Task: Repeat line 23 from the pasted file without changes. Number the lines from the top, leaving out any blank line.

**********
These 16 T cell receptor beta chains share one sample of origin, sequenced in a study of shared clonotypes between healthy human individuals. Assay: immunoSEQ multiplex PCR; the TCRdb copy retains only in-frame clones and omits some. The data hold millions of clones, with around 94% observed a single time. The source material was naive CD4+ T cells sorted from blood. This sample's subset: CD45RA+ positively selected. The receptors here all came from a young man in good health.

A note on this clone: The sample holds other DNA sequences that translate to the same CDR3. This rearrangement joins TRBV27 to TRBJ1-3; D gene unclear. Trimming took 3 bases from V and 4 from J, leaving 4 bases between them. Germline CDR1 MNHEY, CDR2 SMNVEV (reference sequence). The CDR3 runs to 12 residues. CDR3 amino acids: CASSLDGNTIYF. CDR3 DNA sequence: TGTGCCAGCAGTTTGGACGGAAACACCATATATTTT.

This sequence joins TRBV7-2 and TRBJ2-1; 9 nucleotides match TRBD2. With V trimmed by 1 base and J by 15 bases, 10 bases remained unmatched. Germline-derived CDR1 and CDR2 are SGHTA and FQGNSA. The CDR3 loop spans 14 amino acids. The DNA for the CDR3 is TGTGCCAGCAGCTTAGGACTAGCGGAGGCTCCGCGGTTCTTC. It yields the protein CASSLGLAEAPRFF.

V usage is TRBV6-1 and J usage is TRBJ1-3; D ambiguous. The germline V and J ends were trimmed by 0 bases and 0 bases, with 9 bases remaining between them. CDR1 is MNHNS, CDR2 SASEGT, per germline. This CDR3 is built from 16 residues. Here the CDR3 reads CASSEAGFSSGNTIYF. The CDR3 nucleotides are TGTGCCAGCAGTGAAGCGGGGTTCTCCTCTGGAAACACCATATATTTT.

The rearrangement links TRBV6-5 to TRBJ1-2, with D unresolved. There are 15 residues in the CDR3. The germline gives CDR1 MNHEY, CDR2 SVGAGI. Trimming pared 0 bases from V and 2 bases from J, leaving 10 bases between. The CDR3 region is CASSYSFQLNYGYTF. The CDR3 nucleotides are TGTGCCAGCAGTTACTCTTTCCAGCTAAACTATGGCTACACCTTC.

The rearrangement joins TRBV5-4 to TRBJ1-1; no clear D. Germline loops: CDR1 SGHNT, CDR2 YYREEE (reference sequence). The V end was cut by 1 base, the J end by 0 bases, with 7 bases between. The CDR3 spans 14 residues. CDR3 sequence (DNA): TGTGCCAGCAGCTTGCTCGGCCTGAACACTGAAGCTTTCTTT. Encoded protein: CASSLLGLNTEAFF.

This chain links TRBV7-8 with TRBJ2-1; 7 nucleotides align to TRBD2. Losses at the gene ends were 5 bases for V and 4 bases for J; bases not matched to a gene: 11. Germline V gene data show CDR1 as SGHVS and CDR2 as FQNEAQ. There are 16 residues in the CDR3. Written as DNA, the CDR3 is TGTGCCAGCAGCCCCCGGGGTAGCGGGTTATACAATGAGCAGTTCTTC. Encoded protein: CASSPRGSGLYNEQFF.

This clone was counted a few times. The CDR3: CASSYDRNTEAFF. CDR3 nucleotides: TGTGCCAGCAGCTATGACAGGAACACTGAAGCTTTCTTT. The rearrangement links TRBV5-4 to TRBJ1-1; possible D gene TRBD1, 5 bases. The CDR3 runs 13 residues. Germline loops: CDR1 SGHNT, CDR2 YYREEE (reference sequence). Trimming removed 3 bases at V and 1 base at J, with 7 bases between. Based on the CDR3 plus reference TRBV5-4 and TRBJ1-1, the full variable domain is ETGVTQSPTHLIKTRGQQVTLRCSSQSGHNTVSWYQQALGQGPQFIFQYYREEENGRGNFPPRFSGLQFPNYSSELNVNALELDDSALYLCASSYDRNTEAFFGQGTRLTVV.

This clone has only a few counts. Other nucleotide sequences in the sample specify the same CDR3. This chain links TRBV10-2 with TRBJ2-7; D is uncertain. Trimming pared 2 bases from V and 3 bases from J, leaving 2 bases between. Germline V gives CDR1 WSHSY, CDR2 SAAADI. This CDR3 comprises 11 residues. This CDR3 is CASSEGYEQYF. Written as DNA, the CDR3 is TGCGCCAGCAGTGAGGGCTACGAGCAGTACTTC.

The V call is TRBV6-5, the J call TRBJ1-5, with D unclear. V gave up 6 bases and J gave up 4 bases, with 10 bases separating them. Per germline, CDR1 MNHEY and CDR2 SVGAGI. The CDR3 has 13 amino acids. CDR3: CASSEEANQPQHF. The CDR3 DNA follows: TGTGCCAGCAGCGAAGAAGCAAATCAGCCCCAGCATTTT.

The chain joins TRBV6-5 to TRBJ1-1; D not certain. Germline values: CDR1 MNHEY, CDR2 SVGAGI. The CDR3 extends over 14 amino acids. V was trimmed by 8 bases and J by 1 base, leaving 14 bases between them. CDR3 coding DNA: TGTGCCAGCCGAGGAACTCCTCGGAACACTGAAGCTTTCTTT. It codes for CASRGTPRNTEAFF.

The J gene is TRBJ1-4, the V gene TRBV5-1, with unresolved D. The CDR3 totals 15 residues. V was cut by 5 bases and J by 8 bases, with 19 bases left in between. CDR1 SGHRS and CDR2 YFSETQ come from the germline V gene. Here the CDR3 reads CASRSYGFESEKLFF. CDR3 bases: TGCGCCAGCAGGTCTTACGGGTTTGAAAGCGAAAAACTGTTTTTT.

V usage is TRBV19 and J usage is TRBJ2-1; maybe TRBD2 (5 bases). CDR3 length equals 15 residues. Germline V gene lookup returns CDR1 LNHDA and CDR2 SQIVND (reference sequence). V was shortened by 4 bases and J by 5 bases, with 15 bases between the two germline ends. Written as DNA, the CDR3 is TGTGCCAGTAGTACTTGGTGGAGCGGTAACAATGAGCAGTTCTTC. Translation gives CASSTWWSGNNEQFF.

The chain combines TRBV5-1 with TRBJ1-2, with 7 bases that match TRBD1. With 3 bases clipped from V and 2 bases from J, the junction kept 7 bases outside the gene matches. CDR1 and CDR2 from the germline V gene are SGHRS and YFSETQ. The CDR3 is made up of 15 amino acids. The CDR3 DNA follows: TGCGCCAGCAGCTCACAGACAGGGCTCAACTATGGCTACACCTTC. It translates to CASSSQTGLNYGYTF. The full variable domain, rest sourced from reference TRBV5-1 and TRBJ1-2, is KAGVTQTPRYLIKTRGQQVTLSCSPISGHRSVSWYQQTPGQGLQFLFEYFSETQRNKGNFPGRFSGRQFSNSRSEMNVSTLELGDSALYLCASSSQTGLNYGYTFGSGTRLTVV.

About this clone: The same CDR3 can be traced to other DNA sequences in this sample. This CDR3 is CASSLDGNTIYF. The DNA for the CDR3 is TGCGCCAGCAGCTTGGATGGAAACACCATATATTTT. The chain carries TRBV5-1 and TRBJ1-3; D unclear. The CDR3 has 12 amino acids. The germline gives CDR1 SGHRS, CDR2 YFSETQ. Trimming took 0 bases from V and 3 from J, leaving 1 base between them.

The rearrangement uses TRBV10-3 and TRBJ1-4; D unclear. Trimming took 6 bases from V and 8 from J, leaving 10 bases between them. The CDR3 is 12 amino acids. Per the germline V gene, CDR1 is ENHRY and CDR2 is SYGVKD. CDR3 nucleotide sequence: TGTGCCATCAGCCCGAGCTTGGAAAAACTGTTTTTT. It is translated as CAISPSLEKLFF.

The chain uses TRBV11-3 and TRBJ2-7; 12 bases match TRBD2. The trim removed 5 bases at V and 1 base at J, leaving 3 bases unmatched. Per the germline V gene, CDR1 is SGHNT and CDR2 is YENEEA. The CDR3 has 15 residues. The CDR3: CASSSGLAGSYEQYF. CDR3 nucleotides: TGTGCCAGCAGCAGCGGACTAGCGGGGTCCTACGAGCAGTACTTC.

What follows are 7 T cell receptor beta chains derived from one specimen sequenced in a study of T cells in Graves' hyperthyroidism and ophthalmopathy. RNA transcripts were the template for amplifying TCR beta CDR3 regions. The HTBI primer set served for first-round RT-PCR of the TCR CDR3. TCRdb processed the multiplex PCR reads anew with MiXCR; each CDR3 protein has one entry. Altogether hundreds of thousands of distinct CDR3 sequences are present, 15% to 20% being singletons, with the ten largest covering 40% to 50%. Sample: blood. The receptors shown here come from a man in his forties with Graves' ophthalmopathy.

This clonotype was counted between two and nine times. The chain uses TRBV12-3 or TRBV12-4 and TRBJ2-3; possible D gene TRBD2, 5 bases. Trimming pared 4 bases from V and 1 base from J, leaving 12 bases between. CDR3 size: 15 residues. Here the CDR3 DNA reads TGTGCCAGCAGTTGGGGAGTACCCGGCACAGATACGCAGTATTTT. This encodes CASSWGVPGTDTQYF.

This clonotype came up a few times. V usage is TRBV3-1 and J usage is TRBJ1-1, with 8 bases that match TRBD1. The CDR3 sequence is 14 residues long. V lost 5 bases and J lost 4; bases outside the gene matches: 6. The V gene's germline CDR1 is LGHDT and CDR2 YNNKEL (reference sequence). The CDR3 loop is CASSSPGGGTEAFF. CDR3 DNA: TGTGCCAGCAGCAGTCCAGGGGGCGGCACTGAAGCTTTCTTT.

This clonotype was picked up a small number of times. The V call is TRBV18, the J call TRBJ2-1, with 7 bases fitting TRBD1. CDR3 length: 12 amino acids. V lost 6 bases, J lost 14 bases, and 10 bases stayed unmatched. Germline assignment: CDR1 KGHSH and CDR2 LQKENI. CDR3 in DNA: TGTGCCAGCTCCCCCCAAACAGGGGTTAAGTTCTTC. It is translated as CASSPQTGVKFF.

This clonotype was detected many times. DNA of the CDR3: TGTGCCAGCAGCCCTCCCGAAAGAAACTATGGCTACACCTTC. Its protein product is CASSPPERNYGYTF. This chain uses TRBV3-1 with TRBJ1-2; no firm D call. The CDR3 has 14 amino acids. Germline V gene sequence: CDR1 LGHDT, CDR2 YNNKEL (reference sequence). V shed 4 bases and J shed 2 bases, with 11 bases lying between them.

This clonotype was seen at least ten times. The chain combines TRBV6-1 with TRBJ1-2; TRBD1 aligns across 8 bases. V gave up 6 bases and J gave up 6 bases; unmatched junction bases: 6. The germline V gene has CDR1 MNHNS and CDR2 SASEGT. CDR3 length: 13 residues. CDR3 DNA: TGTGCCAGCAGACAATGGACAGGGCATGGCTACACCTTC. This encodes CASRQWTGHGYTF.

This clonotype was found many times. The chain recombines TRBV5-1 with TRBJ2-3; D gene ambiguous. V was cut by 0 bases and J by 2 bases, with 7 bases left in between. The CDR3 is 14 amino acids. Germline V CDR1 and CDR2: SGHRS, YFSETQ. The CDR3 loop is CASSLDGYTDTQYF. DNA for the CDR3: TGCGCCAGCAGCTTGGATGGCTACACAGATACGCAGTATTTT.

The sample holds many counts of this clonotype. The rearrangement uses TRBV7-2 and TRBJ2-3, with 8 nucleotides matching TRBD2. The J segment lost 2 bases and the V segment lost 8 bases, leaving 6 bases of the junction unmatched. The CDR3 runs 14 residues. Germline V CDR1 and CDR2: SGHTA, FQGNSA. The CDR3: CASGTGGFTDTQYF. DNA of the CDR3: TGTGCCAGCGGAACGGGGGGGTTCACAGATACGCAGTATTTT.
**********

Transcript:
This clonotype was seen at least ten times. The chain combines TRBV6-1 with TRBJ1-2; TRBD1 aligns across 8 bases. V gave up 6 bases and J gave up 6 bases; unmatched junction bases: 6. The germline V gene has CDR1 MNHNS and CDR2 SASEGT. CDR3 length: 13 residues. CDR3 DNA: TGTGCCAGCAGACAATGGACAGGGCATGGCTACACCTTC. This encodes CASRQWTGHGYTF.